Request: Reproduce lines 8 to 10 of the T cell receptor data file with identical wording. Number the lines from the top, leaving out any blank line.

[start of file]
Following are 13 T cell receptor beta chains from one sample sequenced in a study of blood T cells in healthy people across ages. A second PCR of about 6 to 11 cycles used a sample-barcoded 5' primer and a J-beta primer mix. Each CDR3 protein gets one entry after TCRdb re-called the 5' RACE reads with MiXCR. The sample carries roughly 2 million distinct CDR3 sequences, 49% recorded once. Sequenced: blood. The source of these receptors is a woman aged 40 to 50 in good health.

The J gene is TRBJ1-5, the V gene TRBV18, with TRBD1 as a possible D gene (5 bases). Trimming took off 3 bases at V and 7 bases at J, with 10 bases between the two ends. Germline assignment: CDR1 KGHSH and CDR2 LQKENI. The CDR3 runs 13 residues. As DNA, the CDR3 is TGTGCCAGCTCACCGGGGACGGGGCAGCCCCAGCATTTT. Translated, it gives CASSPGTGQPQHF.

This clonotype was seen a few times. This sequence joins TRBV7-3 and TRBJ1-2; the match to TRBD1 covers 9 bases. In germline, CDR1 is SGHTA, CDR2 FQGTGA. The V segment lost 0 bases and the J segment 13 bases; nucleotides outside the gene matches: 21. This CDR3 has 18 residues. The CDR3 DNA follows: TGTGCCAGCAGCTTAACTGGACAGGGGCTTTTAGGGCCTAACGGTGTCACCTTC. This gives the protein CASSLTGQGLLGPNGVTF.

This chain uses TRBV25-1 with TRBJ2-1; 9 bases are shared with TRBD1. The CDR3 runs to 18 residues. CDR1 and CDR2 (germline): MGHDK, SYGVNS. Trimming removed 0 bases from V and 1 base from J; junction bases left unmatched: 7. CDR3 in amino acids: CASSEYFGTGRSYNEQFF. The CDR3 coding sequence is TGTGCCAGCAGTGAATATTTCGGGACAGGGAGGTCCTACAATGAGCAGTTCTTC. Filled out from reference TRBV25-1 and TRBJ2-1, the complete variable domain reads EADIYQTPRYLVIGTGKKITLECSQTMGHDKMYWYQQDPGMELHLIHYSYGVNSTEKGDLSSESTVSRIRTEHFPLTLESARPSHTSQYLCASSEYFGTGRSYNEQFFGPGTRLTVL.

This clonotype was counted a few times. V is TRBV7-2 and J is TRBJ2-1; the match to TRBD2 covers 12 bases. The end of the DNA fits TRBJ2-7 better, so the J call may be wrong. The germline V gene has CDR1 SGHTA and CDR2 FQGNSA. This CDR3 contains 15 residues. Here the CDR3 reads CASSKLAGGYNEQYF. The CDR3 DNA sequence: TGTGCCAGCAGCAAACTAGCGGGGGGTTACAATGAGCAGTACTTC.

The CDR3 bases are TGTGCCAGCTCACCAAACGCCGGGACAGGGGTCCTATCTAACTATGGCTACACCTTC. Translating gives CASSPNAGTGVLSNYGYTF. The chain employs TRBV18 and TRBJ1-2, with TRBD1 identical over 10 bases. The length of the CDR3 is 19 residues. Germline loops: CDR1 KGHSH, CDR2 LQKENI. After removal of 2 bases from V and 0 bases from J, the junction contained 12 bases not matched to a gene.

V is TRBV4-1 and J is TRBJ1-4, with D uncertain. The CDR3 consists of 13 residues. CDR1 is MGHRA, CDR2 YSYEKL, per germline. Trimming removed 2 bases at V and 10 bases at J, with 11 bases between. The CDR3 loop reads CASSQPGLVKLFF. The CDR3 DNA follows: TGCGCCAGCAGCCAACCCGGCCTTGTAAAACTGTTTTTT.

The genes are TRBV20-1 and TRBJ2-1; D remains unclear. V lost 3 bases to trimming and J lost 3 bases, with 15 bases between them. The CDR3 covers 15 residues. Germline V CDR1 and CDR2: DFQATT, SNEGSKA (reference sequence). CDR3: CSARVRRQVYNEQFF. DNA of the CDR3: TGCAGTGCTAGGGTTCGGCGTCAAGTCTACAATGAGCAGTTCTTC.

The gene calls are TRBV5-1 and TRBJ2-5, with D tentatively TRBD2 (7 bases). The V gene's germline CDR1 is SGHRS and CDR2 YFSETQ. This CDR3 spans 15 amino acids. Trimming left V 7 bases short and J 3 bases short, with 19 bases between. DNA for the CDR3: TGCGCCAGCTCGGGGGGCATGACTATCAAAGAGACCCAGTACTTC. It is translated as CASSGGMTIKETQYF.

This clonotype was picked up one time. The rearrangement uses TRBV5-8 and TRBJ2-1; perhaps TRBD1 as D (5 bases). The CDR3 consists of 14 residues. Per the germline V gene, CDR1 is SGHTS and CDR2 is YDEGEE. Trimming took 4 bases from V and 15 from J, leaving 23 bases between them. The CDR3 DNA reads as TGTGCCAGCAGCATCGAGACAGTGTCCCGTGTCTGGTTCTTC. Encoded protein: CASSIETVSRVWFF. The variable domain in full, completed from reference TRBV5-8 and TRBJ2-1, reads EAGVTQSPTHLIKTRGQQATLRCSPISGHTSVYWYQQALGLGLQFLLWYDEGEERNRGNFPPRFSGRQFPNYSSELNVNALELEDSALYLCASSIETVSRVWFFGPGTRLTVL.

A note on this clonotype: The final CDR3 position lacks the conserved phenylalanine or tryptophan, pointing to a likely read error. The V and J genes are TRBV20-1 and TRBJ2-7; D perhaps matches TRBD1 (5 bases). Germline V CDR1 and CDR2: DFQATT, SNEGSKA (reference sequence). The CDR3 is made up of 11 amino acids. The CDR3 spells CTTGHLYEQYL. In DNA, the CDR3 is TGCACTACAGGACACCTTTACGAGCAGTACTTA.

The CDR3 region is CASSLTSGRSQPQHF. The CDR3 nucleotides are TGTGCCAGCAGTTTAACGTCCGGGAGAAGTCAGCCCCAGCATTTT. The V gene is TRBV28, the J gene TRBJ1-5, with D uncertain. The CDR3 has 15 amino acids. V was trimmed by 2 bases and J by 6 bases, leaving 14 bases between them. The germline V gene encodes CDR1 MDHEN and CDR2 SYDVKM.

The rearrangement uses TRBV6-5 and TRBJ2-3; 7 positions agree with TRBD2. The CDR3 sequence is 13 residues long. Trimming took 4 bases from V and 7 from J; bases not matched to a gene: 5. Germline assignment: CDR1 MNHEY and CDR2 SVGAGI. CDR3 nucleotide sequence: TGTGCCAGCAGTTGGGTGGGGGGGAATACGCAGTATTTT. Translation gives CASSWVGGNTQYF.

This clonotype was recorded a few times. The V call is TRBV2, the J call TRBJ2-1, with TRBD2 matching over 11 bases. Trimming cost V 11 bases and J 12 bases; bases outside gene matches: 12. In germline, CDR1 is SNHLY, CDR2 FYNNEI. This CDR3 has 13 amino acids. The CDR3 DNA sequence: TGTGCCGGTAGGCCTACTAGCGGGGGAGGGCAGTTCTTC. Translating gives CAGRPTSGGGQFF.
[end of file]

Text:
The genes are TRBV20-1 and TRBJ2-1; D remains unclear. V lost 3 bases to trimming and J lost 3 bases, with 15 bases between them. The CDR3 covers 15 residues. Germline V CDR1 and CDR2: DFQATT, SNEGSKA (reference sequence). CDR3: CSARVRRQVYNEQFF. DNA of the CDR3: TGCAGTGCTAGGGTTCGGCGTCAAGTCTACAATGAGCAGTTCTTC.

The gene calls are TRBV5-1 and TRBJ2-5, with D tentatively TRBD2 (7 bases). The V gene's germline CDR1 is SGHRS and CDR2 YFSETQ. This CDR3 spans 15 amino acids. Trimming left V 7 bases short and J 3 bases short, with 19 bases between. DNA for the CDR3: TGCGCCAGCTCGGGGGGCATGACTATCAAAGAGACCCAGTACTTC. It is translated as CASSGGMTIKETQYF.

This clonotype was picked up one time. The rearrangement uses TRBV5-8 and TRBJ2-1; perhaps TRBD1 as D (5 bases). The CDR3 consists of 14 residues. Per the germline V gene, CDR1 is SGHTS and CDR2 is YDEGEE. Trimming took 4 bases from V and 15 from J, leaving 23 bases between them. The CDR3 DNA reads as TGTGCCAGCAGCATCGAGACAGTGTCCCGTGTCTGGTTCTTC. Encoded protein: CASSIETVSRVWFF. The variable domain in full, completed from reference TRBV5-8 and TRBJ2-1, reads EAGVTQSPTHLIKTRGQQATLRCSPISGHTSVYWYQQALGLGLQFLLWYDEGEERNRGNFPPRFSGRQFPNYSSELNVNALELEDSALYLCASSIETVSRVWFFGPGTRLTVL.